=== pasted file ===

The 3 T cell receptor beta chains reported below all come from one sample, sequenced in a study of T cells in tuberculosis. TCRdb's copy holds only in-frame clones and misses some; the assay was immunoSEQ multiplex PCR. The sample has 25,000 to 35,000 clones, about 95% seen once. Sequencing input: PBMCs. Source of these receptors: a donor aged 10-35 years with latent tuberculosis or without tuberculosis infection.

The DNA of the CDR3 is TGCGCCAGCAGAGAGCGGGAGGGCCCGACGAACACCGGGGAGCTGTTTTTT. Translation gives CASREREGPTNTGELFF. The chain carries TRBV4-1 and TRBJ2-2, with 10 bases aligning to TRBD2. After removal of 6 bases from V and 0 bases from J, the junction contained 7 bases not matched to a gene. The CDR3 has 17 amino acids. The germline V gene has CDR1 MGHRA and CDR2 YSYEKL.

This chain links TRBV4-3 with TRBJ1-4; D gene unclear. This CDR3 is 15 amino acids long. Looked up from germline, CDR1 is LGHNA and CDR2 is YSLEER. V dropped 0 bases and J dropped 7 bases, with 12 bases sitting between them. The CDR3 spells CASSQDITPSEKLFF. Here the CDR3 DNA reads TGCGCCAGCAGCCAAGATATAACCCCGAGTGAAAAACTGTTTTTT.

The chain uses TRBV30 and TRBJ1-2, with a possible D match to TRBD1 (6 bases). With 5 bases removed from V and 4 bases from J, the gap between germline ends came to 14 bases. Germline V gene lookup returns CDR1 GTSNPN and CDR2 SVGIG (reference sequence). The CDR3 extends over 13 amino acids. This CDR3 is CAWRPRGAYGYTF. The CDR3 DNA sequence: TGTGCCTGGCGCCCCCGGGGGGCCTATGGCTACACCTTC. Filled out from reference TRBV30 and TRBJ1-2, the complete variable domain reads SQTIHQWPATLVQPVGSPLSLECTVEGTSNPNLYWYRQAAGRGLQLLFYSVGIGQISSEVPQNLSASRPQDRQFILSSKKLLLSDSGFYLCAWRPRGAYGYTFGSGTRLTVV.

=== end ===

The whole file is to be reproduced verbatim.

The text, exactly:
The 3 T cell receptor beta chains reported below all come from one sample, sequenced in a study of T cells in tuberculosis. TCRdb's copy holds only in-frame clones and misses some; the assay was immunoSEQ multiplex PCR. The sample has 25,000 to 35,000 clones, about 95% seen once. Sequencing input: PBMCs. Source of these receptors: a donor aged 10-35 years with latent tuberculosis or without tuberculosis infection.

The DNA of the CDR3 is TGCGCCAGCAGAGAGCGGGAGGGCCCGACGAACACCGGGGAGCTGTTTTTT. Translation gives CASREREGPTNTGELFF. The chain carries TRBV4-1 and TRBJ2-2, with 10 bases aligning to TRBD2. After removal of 6 bases from V and 0 bases from J, the junction contained 7 bases not matched to a gene. The CDR3 has 17 amino acids. The germline V gene has CDR1 MGHRA and CDR2 YSYEKL.

This chain links TRBV4-3 with TRBJ1-4; D gene unclear. This CDR3 is 15 amino acids long. Looked up from germline, CDR1 is LGHNA and CDR2 is YSLEER. V dropped 0 bases and J dropped 7 bases, with 12 bases sitting between them. The CDR3 spells CASSQDITPSEKLFF. Here the CDR3 DNA reads TGCGCCAGCAGCCAAGATATAACCCCGAGTGAAAAACTGTTTTTT.

The chain uses TRBV30 and TRBJ1-2, with a possible D match to TRBD1 (6 bases). With 5 bases removed from V and 4 bases from J, the gap between germline ends came to 14 bases. Germline V gene lookup returns CDR1 GTSNPN and CDR2 SVGIG (reference sequence). The CDR3 extends over 13 amino acids. This CDR3 is CAWRPRGAYGYTF. The CDR3 DNA sequence: TGTGCCTGGCGCCCCCGGGGGGCCTATGGCTACACCTTC. Filled out from reference TRBV30 and TRBJ1-2, the complete variable domain reads SQTIHQWPATLVQPVGSPLSLECTVEGTSNPNLYWYRQAAGRGLQLLFYSVGIGQISSEVPQNLSASRPQDRQFILSSKKLLLSDSGFYLCAWRPRGAYGYTFGSGTRLTVV.